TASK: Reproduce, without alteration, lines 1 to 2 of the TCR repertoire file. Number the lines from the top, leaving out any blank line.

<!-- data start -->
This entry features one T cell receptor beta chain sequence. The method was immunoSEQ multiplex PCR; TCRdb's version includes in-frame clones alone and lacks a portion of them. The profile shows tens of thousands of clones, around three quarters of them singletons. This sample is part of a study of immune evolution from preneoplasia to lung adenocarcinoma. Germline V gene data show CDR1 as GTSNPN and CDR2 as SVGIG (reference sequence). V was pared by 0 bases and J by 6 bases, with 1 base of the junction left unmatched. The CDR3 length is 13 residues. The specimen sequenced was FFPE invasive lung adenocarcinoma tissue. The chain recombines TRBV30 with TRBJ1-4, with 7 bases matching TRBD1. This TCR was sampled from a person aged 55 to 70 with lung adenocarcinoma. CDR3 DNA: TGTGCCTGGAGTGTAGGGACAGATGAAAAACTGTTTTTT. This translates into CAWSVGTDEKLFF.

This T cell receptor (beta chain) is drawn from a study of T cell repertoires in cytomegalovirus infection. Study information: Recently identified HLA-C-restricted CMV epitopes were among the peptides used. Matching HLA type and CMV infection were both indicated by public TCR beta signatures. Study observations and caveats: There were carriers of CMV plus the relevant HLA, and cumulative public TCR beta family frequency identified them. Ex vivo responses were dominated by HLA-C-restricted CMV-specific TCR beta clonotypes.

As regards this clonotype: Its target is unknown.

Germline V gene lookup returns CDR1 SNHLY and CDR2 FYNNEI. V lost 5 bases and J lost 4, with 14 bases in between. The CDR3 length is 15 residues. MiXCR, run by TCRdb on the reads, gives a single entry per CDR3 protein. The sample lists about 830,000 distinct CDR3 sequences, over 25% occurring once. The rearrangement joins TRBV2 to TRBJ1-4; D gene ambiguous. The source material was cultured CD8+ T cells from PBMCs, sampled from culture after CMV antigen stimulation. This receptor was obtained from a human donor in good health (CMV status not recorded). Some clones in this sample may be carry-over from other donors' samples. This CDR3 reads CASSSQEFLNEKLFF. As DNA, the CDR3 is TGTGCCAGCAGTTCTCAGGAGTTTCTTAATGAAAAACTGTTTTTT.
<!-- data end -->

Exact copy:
This entry features one T cell receptor beta chain sequence. The method was immunoSEQ multiplex PCR; TCRdb's version includes in-frame clones alone and lacks a portion of them. The profile shows tens of thousands of clones, around three quarters of them singletons. This sample is part of a study of immune evolution from preneoplasia to lung adenocarcinoma. Germline V gene data show CDR1 as GTSNPN and CDR2 as SVGIG (reference sequence). V was pared by 0 bases and J by 6 bases, with 1 base of the junction left unmatched. The CDR3 length is 13 residues. The specimen sequenced was FFPE invasive lung adenocarcinoma tissue. The chain recombines TRBV30 with TRBJ1-4, with 7 bases matching TRBD1. This TCR was sampled from a person aged 55 to 70 with lung adenocarcinoma. CDR3 DNA: TGTGCCTGGAGTGTAGGGACAGATGAAAAACTGTTTTTT. This translates into CAWSVGTDEKLFF.

This T cell receptor (beta chain) is drawn from a study of T cell repertoires in cytomegalovirus infection. Study information: Recently identified HLA-C-restricted CMV epitopes were among the peptides used. Matching HLA type and CMV infection were both indicated by public TCR beta signatures. Study observations and caveats: There were carriers of CMV plus the relevant HLA, and cumulative public TCR beta family frequency identified them. Ex vivo responses were dominated by HLA-C-restricted CMV-specific TCR beta clonotypes.